Following the decision to begin talks of amending the Korea-US free trade agreement last week, South Korea’s political parties are bracing for a full-fledged debate during an audit beginning this week, with the opposition lambasting the government for “failing to dodge” the US’ calls.
The National Assembly’s Trade, Industry, Energy, SMEs and Startups Committee is set to open its audit and inspection session Friday, focusing on the overall effects of the now five-year trade deal with the US on seven of Korea’s industrial sectors. Along with other trade officials, Seoul’s top trade negotiator Kim Hyun-chong is to attend the session.
“The Moon Jae-in administration did not follow the due procedure before making it an accomplished fact that the KORUS FTA will be revised,” said People’s Party Floor Leader Rep. Kim Dong-cheol. “By sticking to groundless and unrealistic optimism and no countermeasures, (Seoul) looks to be facing the negotiation table without due time to prepare strategies.”
Korea's trade minister Kim Hyun-chong (Yonhap)
Meanwhile, Kim Tae-nyeon, chief policymaker of the ruling Democratic Party of Korea countered that it is not appropriate for the legislature to “excessively exaggerate and maliciously edit facts” to fan anxiety among the public.
“Revising the KORUS FTA can be demanded unilaterally under the deal, and the counterpart is required to consent to it. It is nothing more than having agreed to follow the due process,” Kim said, urging the opposition to “avoid unconditionally berating the Moon government and to instead join efforts to seek for the best alternative.”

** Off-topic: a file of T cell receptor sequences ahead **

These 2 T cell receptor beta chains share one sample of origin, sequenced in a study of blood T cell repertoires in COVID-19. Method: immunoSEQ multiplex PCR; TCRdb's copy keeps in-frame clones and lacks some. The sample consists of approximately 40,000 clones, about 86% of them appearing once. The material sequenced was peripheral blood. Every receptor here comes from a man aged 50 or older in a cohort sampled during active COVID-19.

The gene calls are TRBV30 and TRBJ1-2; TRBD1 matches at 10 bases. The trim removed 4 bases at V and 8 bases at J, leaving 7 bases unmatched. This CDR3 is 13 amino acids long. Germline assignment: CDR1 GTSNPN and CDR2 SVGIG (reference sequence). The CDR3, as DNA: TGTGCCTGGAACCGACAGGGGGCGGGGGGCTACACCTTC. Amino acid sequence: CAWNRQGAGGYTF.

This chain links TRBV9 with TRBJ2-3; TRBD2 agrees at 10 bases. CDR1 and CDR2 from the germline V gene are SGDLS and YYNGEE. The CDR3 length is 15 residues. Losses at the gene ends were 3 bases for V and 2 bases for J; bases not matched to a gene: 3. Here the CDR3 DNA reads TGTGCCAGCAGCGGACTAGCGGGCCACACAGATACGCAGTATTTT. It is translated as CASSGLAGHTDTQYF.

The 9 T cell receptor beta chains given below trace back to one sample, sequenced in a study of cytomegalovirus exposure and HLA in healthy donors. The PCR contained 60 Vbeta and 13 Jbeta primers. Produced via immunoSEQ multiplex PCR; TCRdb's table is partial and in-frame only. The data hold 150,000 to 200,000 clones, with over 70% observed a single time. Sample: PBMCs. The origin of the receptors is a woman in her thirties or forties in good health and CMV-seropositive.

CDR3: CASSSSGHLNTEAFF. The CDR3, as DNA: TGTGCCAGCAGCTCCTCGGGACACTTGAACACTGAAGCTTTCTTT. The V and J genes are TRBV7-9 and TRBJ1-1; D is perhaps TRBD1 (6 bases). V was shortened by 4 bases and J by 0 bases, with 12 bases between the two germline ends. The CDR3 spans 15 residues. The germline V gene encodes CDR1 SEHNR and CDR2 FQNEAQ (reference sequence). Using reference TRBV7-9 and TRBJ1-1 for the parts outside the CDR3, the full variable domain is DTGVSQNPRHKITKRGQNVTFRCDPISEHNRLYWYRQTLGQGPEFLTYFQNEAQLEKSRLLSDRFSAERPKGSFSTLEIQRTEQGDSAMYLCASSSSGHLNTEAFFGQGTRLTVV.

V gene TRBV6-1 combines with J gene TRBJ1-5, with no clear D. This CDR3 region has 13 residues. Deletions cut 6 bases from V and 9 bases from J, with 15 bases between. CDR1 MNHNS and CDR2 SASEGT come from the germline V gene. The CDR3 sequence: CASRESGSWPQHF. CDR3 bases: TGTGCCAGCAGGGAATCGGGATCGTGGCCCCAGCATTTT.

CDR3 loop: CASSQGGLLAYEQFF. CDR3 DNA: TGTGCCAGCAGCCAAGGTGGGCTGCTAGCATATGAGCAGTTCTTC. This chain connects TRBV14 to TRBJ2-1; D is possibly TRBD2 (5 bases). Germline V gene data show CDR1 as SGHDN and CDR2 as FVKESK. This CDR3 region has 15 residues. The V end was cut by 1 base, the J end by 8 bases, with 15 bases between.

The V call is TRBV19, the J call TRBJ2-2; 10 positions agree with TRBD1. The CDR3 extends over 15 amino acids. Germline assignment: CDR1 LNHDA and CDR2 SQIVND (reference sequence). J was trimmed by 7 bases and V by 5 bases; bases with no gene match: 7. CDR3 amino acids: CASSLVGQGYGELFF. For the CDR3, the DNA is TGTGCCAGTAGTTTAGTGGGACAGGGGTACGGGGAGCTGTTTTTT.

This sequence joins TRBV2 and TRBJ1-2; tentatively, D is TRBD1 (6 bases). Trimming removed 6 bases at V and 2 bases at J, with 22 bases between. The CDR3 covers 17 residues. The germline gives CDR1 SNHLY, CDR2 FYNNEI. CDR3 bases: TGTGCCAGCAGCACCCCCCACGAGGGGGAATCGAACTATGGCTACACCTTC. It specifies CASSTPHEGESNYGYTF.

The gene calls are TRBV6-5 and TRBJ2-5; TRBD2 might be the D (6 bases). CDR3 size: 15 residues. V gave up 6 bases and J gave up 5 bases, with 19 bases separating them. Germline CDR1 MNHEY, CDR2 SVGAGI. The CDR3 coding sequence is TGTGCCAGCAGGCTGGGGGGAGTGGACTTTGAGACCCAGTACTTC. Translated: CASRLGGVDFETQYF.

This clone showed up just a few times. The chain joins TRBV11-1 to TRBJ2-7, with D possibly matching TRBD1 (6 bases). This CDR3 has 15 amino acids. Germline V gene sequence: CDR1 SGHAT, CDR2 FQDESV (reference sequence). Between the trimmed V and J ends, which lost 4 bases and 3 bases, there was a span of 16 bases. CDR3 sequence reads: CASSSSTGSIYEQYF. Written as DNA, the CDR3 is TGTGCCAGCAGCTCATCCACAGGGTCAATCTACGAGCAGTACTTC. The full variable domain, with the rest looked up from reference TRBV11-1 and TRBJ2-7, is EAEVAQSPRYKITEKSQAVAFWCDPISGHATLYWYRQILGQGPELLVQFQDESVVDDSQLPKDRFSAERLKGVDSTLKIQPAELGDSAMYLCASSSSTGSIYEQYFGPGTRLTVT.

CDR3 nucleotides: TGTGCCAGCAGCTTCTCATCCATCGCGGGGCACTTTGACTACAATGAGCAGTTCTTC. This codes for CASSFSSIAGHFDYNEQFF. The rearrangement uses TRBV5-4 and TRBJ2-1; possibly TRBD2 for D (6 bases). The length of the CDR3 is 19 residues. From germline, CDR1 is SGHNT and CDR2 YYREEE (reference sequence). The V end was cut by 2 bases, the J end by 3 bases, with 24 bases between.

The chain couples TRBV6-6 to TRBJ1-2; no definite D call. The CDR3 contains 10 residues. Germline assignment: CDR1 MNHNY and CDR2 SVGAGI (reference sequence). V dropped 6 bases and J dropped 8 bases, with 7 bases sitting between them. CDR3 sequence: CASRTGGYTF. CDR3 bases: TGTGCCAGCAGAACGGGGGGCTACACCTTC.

Kim also criticized US President Donald Trump for adding trade pressure on South Korea when it is currently facing security threats from North Korea.
On Oct. 4, Seoul’s top trade negotiator Kim Hyun-chong met with US Trade Representative Robert Lighthizer for the second session of the KORUS joint committee in Washington, where the two sides announced they had agreed to begin the process of amending sections of the deal.
Under the current law, a revision to the FTA must be preceded by an economic validity study, public hearings and ratification by the Assembly.
Meanwhile, both the ruling and opposition parties see eye-to-eye that an in-depth analysis on the effects of the trade deal over the past five years must be conducted first before either of the two nations start talks regarding specific amendments.
On Tuesday, local securities researcher Park Hyung-jung said the US would most likely emphasize deficits in the automobile and steel industries as its main agenda for the upcoming FTA amendment procedures.
“Considering that the US trade deficit is largely due to manufacturing, the United States will most likely raise this issue as its agenda for negotiations regarding the deficits in the automobile and steel sectors,” Park said.
Although the US reportedly did not make specific demands regarding trade revisions during the latest committee meeting, it was also reported that the counterparts requested the deal to be re-examined on a larger scale.
After the second round of joint committee sessions, Lighthizer released a statement saying, “I initiated joint committee discussions at the direction of the president to improve outcomes under this agreement for all Americans. I now look forward to intensified engagement with Korea in an expeditious manner to resolve outstanding implementation issues as well as to engage soon on amendments that will lead to fair, reciprocal trade.”
The statement also said that from 2011 to 2016, the US trade deficit in goods with Korea more than doubled, rising from $13.2 billion to $27.6 billion and that the US deficit in the auto sector alone is $24 billion -- an increase of 77 percent since 2011 -- and accounts for nearly 90 percent of the total goods deficit.
By Julie Jackson (firstname.lastname@example.org